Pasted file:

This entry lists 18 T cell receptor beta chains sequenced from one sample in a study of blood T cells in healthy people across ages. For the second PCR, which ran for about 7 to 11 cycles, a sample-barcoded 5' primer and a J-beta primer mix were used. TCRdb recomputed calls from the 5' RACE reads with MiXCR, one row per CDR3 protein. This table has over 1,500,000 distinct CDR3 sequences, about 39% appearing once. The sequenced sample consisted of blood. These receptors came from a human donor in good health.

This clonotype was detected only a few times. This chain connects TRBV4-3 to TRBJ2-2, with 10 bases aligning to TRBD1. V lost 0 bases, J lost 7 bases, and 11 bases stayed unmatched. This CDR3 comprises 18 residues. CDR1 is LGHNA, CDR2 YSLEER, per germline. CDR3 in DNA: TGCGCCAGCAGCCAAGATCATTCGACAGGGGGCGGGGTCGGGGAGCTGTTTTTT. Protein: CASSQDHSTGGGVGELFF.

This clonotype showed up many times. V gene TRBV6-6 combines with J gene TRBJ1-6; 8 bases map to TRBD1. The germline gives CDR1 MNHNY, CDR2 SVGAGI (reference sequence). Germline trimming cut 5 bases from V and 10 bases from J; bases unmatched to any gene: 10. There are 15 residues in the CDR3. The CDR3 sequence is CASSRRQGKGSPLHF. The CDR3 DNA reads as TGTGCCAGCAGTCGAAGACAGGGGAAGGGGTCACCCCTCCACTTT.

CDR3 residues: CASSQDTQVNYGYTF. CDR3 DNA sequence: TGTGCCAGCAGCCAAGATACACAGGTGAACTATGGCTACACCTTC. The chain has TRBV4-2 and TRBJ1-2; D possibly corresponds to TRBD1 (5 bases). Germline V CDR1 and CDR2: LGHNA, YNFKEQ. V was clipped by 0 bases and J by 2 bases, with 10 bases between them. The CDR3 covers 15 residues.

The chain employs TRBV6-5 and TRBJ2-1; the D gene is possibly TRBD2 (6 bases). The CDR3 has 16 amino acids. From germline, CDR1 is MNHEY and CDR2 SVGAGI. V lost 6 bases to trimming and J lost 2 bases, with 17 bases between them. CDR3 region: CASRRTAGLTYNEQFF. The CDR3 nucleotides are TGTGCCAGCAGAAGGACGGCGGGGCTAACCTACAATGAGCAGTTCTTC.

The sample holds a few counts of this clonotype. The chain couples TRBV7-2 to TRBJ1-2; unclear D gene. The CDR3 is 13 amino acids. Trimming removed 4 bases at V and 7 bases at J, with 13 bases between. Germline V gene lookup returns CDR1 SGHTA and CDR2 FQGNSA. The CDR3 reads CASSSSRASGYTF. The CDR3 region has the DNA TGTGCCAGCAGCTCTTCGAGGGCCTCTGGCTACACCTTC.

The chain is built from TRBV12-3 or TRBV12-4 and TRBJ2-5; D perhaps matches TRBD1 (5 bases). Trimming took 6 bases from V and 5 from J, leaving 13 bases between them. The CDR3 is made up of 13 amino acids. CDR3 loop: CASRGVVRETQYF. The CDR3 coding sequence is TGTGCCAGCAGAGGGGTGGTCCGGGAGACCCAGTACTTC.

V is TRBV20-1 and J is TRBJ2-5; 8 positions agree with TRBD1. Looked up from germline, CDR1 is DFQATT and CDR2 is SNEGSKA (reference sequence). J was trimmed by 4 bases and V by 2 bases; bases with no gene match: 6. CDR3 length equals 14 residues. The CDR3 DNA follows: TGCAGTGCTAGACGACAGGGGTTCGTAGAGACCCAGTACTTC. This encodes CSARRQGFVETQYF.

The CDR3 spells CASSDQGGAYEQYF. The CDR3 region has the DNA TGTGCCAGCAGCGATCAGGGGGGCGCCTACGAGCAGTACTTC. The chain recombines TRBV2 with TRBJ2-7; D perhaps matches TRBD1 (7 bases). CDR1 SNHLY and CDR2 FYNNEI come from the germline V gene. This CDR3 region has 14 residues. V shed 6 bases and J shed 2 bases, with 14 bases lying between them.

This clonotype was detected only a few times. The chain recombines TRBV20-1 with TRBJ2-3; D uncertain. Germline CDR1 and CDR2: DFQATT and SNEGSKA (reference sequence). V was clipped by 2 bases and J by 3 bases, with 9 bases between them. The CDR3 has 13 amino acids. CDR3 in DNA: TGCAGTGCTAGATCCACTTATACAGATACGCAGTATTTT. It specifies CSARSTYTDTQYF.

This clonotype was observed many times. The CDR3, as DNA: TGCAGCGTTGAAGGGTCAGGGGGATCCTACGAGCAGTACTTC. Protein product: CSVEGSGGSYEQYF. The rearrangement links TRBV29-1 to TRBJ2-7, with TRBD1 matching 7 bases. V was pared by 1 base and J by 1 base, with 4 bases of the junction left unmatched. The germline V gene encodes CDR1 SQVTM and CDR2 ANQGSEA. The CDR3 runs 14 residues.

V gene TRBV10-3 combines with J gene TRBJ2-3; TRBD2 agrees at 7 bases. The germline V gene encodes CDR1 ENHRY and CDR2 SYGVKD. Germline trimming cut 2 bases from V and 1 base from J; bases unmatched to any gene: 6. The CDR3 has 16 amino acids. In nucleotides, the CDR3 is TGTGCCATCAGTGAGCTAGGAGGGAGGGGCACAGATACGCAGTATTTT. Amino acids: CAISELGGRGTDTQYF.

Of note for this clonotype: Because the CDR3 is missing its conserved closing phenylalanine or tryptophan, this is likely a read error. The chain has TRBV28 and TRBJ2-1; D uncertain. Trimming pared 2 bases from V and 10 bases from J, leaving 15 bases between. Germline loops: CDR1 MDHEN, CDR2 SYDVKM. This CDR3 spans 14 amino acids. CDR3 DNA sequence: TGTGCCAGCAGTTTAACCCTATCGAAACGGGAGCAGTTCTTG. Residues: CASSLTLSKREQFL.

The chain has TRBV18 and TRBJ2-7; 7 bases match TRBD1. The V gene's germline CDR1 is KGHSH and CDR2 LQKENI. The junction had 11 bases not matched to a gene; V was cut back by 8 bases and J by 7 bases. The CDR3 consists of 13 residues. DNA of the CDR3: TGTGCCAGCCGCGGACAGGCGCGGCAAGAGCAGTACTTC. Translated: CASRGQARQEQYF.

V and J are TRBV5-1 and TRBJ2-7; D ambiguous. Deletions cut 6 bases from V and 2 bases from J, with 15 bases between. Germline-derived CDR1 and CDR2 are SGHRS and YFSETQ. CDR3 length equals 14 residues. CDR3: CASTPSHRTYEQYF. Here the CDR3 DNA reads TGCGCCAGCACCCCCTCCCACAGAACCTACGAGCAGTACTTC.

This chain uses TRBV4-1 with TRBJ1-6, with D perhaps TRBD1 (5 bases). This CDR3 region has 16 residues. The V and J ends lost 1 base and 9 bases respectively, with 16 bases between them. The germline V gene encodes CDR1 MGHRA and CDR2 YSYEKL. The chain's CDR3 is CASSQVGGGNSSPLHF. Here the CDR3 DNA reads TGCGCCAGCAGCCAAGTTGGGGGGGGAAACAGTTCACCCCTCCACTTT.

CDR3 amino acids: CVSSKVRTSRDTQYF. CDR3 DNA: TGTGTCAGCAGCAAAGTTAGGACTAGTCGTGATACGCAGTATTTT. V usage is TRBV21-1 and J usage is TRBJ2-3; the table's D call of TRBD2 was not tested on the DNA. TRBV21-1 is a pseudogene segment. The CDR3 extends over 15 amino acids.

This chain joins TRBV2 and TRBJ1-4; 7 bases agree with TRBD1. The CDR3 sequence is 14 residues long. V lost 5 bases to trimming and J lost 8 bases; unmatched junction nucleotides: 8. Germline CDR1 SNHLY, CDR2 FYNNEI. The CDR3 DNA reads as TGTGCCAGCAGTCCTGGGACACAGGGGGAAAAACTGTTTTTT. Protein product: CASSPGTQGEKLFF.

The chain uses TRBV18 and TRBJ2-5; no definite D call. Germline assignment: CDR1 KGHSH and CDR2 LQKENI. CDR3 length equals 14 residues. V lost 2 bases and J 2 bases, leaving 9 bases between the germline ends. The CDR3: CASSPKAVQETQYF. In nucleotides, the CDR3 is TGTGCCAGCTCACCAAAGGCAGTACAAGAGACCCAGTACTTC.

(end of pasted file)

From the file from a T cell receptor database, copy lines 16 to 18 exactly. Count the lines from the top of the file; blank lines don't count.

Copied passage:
This chain uses TRBV4-1 with TRBJ1-6, with D perhaps TRBD1 (5 bases). This CDR3 region has 16 residues. The V and J ends lost 1 base and 9 bases respectively, with 16 bases between them. The germline V gene encodes CDR1 MGHRA and CDR2 YSYEKL. The chain's CDR3 is CASSQVGGGNSSPLHF. Here the CDR3 DNA reads TGCGCCAGCAGCCAAGTTGGGGGGGGAAACAGTTCACCCCTCCACTTT.

CDR3 amino acids: CVSSKVRTSRDTQYF. CDR3 DNA: TGTGTCAGCAGCAAAGTTAGGACTAGTCGTGATACGCAGTATTTT. V usage is TRBV21-1 and J usage is TRBJ2-3; the table's D call of TRBD2 was not tested on the DNA. TRBV21-1 is a pseudogene segment. The CDR3 extends over 15 amino acids.

This chain joins TRBV2 and TRBJ1-4; 7 bases agree with TRBD1. The CDR3 sequence is 14 residues long. V lost 5 bases to trimming and J lost 8 bases; unmatched junction nucleotides: 8. Germline CDR1 SNHLY, CDR2 FYNNEI. The CDR3 DNA reads as TGTGCCAGCAGTCCTGGGACACAGGGGGAAAAACTGTTTTTT. Protein product: CASSPGTQGEKLFF.